The fundamental consideration is that the decree has been obtained by a party and he should not be deprived of the fruits of that decree except for good reason. Until that decree is set aside, it stands good and it should not be lightly dealt with on the off-chance that another suit to set aside the decree might succeed. Such suits are also of a very precarious nature. The allegations therein ordinarily would be that the previous decree was obtained by fraud or collusion or that the decree was not binding on the present plaintiff as the transaction entered into by the judgment-debtor was tainted with immorality. These are all suits of uncertain and speculative character. Most of these cases are likely to fail the onus being very heavy on the plaintiff to establish fraud and similar charges. That being the position, a person should not be deprived of the fruits of his decree merely because suits of frivolous character are instituted and litigants are out after further series of litigations. The decree must be allowed to be executed, and unless an extraordinary case is made out, no stay should be granted. Even if stay is granted, it must be on suitable terms so that the earlier decree is not stifled.
No hard and fast rule can be laid down in what cases stay would be granted or refused. But as has already been stated, a rigorous test is to be applied and in most of the cases prayer for stay is bound to be refused.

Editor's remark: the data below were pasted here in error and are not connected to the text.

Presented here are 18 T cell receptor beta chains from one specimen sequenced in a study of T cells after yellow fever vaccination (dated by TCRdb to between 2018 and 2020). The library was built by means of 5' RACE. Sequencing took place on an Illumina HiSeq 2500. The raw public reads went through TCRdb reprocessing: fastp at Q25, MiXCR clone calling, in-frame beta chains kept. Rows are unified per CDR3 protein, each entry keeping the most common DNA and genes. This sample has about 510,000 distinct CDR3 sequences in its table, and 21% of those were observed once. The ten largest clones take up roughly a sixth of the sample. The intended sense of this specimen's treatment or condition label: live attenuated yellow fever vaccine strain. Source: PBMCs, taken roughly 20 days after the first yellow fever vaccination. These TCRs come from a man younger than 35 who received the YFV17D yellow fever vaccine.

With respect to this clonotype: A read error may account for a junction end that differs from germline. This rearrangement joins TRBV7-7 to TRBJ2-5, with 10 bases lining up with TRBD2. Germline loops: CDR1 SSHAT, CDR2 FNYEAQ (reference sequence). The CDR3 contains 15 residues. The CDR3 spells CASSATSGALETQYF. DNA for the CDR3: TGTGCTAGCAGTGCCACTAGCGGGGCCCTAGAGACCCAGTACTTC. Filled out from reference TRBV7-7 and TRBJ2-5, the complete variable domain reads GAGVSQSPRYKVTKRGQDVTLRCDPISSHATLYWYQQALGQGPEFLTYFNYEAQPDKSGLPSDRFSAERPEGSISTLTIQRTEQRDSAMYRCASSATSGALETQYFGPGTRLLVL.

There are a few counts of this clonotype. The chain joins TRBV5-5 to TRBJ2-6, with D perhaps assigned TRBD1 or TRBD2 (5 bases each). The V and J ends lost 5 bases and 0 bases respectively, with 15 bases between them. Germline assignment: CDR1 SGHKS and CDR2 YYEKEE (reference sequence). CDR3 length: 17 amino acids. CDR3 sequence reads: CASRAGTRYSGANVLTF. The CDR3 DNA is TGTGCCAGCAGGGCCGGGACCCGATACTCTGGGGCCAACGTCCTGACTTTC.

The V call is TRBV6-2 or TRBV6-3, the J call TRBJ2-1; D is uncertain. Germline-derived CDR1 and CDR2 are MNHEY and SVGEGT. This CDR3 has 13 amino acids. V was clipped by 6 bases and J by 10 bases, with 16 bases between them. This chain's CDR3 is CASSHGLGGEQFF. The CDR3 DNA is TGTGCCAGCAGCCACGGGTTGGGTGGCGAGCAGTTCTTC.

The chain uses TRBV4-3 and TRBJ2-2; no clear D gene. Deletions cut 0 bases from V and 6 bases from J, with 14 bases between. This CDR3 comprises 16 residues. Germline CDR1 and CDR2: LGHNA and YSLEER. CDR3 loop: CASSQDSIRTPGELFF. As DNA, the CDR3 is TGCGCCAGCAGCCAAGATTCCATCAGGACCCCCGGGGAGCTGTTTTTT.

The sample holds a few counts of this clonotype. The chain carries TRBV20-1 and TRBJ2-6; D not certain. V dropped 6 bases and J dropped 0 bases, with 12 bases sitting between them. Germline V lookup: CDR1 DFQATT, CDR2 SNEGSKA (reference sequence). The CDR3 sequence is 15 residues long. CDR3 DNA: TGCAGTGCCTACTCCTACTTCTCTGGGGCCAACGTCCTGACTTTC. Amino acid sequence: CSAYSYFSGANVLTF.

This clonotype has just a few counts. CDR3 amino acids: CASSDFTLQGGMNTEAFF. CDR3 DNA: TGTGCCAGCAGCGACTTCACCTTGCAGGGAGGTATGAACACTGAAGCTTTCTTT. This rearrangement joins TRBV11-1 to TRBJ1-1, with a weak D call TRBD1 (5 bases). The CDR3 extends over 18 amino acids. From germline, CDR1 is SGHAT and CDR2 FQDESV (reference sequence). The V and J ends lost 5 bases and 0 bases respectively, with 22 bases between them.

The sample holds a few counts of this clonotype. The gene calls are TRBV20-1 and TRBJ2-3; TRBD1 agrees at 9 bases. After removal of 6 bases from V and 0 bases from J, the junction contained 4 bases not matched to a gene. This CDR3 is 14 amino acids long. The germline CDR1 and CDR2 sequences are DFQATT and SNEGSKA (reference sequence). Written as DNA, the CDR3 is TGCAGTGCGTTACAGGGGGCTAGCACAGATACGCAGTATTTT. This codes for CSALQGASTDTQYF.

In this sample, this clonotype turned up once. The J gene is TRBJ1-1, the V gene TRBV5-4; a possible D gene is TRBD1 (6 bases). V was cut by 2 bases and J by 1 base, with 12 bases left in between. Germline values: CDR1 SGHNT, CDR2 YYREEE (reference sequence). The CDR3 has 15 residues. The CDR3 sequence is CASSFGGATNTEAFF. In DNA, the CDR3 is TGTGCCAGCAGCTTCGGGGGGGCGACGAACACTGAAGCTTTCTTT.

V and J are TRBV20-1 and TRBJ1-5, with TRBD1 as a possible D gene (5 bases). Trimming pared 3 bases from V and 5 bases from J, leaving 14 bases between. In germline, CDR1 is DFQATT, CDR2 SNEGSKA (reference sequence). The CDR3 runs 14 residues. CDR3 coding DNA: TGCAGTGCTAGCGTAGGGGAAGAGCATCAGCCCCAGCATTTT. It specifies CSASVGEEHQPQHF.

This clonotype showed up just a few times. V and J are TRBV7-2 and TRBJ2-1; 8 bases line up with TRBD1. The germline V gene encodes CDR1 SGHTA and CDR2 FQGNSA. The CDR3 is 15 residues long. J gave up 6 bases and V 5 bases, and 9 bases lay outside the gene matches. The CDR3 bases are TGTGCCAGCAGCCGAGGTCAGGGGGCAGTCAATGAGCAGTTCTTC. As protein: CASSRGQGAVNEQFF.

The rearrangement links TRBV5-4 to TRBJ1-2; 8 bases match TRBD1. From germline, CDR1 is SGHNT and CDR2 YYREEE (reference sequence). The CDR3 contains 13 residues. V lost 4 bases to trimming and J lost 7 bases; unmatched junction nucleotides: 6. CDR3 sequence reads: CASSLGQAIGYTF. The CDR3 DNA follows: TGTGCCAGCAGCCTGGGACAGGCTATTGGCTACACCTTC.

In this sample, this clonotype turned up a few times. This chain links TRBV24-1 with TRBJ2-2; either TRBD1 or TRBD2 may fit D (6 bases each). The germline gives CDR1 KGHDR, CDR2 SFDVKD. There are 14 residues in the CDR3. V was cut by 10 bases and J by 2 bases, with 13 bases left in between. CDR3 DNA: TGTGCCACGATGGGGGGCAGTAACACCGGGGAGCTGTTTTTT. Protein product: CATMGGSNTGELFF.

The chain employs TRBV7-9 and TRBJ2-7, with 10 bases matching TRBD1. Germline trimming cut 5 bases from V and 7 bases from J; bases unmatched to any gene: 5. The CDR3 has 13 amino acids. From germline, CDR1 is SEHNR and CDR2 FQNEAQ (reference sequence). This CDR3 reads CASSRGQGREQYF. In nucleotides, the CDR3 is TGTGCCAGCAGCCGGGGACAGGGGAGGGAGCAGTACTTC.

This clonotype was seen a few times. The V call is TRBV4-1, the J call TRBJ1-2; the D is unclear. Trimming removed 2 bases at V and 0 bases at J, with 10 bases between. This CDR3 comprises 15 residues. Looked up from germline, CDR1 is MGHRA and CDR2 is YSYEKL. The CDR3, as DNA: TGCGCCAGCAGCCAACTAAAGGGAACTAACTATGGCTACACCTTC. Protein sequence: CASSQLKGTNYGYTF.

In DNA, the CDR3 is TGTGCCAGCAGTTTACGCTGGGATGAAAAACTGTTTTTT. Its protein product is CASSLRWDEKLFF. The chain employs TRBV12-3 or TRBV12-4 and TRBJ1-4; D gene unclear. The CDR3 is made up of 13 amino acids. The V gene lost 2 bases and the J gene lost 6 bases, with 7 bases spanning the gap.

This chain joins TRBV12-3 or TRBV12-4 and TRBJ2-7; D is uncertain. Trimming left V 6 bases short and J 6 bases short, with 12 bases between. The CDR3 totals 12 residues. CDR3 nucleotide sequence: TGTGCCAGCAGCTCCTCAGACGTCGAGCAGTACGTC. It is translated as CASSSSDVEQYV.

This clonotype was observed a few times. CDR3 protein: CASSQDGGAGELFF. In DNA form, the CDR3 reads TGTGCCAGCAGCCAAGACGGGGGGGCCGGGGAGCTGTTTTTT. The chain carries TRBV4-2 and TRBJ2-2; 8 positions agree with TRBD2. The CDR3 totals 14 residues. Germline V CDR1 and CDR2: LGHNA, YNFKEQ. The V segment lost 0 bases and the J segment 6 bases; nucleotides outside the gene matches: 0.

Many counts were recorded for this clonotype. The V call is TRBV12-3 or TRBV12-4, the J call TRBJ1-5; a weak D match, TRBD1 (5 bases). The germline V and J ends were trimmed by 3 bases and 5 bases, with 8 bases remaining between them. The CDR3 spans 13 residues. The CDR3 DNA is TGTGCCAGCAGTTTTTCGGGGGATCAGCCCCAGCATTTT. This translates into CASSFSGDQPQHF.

To similar effect is the decision in Subhas Kumar v. Sheo Balak : AIR1975Pat307 . The principles for the exercise of discretion under Order 21, Rule 29, Code of Civil Procedure, have been laid down in Tolifiqur Rahman v. Nurbanu AIR1976Gau39. Pathak, CJ., points out that while exerciseing the discretion conferred under Rule 29 of Order 21, Code of Civil Procedure, the Court should duly consider that the party who has obtained a lawful decree is not deprived of the fruits thereof except for good and cogent reasons and that so long as the decree is not set aside by a competent Court, it stands good and effective and should not be lightly dealt with so as to deprive the holder of the lawful decree of the fruits thereof. It is also pointed out that the allegations made against the decree should also be carefully examined by the Court before exercising the discretion and that the mere filing of a suit subsequently for setting aside the decree or challenging the same cannot be a ground for granting stay, unless a strong case on cogent grounds is made out for granting stay. To similar effect is the decision in Talifiqur Rahman v. Sital Prasad AIR1977Gau25.